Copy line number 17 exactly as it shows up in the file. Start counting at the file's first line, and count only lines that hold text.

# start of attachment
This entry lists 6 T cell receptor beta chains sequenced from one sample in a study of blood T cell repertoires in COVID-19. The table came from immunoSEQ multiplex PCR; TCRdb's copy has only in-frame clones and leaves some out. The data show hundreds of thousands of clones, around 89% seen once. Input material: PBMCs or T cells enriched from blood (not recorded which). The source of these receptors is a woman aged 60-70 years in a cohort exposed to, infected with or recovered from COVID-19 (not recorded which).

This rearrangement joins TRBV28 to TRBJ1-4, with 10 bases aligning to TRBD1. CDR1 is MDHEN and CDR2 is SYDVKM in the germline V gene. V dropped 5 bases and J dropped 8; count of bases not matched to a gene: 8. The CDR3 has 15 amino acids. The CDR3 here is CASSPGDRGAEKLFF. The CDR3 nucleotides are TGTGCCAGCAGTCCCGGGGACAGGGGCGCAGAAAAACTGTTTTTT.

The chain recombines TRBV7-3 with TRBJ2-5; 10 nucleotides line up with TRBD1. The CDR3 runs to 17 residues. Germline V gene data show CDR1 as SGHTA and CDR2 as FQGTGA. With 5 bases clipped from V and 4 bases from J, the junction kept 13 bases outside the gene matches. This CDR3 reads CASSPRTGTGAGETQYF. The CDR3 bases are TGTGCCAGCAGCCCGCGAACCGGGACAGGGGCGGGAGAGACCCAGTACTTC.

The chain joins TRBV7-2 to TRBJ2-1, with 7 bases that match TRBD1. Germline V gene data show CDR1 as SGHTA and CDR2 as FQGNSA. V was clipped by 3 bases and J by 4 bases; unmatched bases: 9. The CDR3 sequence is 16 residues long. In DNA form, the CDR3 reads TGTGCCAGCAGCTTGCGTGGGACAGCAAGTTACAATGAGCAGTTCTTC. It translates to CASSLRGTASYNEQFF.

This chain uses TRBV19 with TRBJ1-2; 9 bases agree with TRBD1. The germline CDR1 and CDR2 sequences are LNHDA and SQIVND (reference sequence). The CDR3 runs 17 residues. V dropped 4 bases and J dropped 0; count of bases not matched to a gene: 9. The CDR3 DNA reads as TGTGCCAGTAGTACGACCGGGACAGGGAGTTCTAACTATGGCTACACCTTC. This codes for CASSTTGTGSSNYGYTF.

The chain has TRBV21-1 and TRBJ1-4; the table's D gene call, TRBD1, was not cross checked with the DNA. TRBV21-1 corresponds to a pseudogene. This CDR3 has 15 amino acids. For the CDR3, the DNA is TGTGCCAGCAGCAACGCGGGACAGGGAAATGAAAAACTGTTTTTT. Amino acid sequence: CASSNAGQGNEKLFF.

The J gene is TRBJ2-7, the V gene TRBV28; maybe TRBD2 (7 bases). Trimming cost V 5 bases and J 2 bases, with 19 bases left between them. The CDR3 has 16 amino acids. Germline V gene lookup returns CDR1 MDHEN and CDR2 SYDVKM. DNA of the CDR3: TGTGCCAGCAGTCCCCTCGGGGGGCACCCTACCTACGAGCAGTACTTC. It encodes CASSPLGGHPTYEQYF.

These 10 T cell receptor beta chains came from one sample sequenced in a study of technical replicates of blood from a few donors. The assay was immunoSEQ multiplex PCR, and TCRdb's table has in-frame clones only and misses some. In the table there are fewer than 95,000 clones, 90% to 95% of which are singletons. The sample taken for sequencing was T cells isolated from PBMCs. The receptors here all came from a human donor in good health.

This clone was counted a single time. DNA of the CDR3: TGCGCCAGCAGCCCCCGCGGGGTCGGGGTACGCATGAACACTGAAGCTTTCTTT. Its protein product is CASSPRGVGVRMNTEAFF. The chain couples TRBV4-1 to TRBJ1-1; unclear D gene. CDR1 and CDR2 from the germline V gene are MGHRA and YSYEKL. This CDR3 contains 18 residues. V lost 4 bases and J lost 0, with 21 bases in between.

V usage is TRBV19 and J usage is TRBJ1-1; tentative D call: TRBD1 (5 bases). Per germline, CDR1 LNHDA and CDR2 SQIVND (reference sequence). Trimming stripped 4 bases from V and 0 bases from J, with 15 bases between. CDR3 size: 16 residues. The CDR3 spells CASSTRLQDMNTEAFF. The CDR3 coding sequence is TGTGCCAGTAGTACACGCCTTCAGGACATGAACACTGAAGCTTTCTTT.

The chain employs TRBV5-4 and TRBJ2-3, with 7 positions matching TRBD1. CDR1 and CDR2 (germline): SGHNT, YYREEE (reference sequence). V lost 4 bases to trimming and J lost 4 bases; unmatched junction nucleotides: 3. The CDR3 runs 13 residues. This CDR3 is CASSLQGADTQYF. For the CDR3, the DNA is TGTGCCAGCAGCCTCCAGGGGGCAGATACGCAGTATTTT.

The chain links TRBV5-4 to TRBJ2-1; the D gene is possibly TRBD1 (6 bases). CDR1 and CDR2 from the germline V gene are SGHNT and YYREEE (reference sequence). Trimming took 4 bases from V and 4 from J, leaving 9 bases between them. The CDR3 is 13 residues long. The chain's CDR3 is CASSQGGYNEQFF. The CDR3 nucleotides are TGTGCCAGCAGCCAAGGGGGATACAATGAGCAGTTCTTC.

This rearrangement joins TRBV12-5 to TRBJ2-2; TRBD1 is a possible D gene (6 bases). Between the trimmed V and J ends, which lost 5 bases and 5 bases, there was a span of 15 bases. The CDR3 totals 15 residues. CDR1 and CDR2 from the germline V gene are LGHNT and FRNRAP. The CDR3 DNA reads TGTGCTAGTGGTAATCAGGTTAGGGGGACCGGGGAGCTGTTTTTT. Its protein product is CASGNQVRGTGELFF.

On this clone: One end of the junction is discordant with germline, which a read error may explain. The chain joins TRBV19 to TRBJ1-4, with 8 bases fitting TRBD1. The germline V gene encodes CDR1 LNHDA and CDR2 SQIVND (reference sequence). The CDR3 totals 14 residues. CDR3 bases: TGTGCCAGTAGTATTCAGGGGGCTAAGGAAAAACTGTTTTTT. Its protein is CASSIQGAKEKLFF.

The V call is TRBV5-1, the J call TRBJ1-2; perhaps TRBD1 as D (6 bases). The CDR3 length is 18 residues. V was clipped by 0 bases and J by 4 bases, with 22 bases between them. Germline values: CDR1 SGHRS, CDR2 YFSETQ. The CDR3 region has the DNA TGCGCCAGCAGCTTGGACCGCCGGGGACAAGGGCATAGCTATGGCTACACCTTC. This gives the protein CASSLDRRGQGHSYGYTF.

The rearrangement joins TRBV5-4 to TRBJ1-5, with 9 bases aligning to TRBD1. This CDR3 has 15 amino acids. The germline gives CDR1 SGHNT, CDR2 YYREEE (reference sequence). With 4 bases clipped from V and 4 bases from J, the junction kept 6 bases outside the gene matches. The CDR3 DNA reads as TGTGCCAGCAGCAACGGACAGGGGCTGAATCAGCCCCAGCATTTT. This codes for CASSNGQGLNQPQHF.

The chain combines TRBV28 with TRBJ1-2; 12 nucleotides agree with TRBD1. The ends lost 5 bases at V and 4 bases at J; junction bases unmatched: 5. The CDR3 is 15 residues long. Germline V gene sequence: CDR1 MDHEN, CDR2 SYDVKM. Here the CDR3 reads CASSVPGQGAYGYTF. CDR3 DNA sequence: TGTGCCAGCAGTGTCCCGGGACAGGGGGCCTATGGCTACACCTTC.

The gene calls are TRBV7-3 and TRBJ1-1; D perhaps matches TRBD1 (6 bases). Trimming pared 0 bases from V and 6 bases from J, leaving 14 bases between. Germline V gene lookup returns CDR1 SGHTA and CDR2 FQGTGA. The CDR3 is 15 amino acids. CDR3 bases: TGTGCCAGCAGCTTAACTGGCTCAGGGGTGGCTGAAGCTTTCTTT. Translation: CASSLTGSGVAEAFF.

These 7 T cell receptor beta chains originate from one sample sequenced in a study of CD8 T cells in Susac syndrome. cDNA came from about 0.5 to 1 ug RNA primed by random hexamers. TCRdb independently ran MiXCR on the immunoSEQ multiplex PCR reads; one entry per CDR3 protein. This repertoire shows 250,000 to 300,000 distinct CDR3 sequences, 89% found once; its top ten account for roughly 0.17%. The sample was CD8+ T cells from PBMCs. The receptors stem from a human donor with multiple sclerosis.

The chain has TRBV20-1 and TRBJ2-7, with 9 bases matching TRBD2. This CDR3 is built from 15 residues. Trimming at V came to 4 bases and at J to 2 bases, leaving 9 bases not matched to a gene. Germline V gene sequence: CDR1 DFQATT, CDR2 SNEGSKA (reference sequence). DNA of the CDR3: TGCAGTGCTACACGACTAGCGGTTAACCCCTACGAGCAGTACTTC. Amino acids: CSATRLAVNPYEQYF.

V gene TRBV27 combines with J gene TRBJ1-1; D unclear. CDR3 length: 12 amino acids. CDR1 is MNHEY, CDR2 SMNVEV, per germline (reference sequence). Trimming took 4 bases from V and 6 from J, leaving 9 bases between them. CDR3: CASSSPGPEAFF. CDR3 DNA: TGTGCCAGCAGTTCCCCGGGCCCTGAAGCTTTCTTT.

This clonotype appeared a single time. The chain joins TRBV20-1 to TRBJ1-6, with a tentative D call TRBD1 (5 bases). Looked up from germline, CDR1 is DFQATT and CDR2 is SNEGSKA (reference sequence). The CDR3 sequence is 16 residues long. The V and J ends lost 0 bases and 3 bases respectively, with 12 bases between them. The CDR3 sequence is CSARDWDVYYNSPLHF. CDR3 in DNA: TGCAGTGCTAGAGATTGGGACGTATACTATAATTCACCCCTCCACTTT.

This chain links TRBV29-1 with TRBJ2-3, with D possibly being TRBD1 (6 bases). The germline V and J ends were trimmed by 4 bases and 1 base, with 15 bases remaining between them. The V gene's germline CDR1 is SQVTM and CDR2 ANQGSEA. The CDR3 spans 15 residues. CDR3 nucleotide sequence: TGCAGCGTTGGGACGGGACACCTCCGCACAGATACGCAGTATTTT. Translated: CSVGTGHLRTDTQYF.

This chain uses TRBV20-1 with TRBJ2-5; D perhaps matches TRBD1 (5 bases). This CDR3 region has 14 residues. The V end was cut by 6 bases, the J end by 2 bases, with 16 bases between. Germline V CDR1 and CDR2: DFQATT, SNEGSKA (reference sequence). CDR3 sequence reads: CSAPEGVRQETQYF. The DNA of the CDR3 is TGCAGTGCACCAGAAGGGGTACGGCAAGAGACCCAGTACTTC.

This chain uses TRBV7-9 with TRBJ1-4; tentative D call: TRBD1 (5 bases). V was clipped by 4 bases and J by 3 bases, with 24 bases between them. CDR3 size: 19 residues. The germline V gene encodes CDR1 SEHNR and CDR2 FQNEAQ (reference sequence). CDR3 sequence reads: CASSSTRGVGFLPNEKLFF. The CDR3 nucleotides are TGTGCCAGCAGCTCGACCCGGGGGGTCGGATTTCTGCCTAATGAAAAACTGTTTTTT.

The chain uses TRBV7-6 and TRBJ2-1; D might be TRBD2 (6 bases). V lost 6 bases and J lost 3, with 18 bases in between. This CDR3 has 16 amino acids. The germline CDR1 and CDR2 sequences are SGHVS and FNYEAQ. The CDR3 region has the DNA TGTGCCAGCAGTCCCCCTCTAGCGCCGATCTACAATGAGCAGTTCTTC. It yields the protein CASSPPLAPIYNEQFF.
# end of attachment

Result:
The chain combines TRBV28 with TRBJ1-2; 12 nucleotides agree with TRBD1. The ends lost 5 bases at V and 4 bases at J; junction bases unmatched: 5. The CDR3 is 15 residues long. Germline V gene sequence: CDR1 MDHEN, CDR2 SYDVKM. Here the CDR3 reads CASSVPGQGAYGYTF. CDR3 DNA sequence: TGTGCCAGCAGTGTCCCGGGACAGGGGGCCTATGGCTACACCTTC.